By the way, someone in Youtube suggested to grow "Red Durian", and graft other durian species on it. The reason is: Red Durian is what we call "Jungle Durian/Wild Durian", because it grows in various harsh environment like clay/mud soil. The Jungle Durian also grow on mountain/elevation so it could tolerate cooler temperature. It sounded make sense on paper, just don't know if anyone try this approach in Florida/Hawaii. Someone is selling Red Durian in Jupiter through ebay, but at $60 for a tiny young plant, and I have no experience grafting so I'm not going that route yet.

If you guys can understand Malay/Indonesian, this guy has a lot of in depth information:
https://youtu.be/i_HjFuzhD3E

My limited experience is that D. graveolens (which can be either orange or red) fares the best from seed in SEFL conditions when planted, and can handle temps as low as the mid 40s just fine for very short periods.  D. testudinarum also looks promising but none of my plants have gone in the ground yet.

I believe that many Thai growers use D. mansoni - which I believe is also red - as a rootstock, but I haven't had an opportunity to trial it yet. 

The most difficult of the lot in my experience has been D. kutejensis.  They seem to have a high degree of susceptibility to fungal infection, even in a hydroponic environment.

Best regards,
Scott   

Musa

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Re: Who grow Durian in South Florida?
« Reply #13 on: July 25, 2018, 03:12:31 PM »
Fairchild Tropical Botanic Garden has durian in the ground in a greenhouse. They have/had Durio zibethinus, Durio oxleyanus, Durio graveolens, and Durio testudinarum. I was there last week and remember seeing Durio graveolens 'Suluk 3' but not sure on the status of the others.  It's in the ground and probably 20-30'. I don't believe they have flowered.
-Adam

kc_moses

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Re: Who grow Durian in South Florida?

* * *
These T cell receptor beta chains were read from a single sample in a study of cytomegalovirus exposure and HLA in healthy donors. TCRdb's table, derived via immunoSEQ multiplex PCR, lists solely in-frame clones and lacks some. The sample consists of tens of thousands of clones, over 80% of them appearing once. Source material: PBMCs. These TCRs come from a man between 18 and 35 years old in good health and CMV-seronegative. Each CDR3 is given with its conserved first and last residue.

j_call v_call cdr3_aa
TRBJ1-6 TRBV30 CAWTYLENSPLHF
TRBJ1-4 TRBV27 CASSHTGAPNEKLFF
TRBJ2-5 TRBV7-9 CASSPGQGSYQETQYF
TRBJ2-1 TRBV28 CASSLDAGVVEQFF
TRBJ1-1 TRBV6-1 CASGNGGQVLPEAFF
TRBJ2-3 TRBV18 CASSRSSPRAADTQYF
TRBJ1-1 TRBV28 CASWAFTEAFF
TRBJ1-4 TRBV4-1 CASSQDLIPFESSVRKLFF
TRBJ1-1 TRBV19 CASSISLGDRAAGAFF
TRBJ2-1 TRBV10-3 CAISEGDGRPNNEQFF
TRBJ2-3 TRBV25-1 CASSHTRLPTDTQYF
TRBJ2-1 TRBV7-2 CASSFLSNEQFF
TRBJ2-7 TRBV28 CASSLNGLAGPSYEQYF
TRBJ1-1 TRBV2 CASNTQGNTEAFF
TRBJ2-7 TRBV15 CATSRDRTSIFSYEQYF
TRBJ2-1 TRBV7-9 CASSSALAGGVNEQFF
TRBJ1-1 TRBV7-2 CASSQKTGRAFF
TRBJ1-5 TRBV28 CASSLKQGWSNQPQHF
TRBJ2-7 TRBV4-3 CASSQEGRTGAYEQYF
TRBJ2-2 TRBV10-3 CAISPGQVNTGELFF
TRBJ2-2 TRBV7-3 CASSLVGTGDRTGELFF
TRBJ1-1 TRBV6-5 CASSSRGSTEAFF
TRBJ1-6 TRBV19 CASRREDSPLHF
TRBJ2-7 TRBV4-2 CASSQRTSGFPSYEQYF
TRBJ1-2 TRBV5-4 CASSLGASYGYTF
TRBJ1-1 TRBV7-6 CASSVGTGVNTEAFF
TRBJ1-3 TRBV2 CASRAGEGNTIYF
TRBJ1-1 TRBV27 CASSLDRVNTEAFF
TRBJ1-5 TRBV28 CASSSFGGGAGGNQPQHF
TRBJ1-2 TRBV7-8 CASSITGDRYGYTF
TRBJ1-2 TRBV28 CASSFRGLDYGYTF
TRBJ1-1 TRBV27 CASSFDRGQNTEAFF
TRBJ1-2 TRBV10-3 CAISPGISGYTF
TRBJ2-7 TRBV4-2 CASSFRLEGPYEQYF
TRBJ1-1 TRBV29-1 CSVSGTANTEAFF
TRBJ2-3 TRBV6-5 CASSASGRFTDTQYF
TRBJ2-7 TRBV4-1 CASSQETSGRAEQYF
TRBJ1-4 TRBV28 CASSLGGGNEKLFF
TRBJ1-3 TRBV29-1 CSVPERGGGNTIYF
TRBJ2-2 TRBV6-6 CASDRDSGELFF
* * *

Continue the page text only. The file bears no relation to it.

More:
« Reply #14 on: July 25, 2018, 04:30:52 PM »
Alright! This discussion is getting interesting, so there are more durian trees around South Florida than expected. I think the next thing we need to find out are how old the existing trees are (i.e Durio trees got to 20-30' in Fairchild, but are they 5 years, 8 years, grafted, start from seeds etc.)  Durian typically start fruit around 15 years, but grafted could only take 8 years (again, from my brief research and read from internet).

I see Durian really have a lot of commercial potential selling at $9.99/lb so I expect more commercial growers would try really hard to make it work.

noochka1

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Re: Who grow Durian in South Florida?
« Reply #15 on: July 25, 2018, 04:39:45 PM »
There are several D. zibethinus varieties that supposedly fruit in as little as 4-6 years from seed.  Cha Nee and Kra Dum Thong are both supposed to be early fruiting varieties.  And Mon Thong is supposedly 8 years from seed.  But all of these figures are probably when plants grown in ideal conditions.

luc

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Re: Who grow Durian in South Florida?
« Reply #16 on: July 25, 2018, 07:22:58 PM »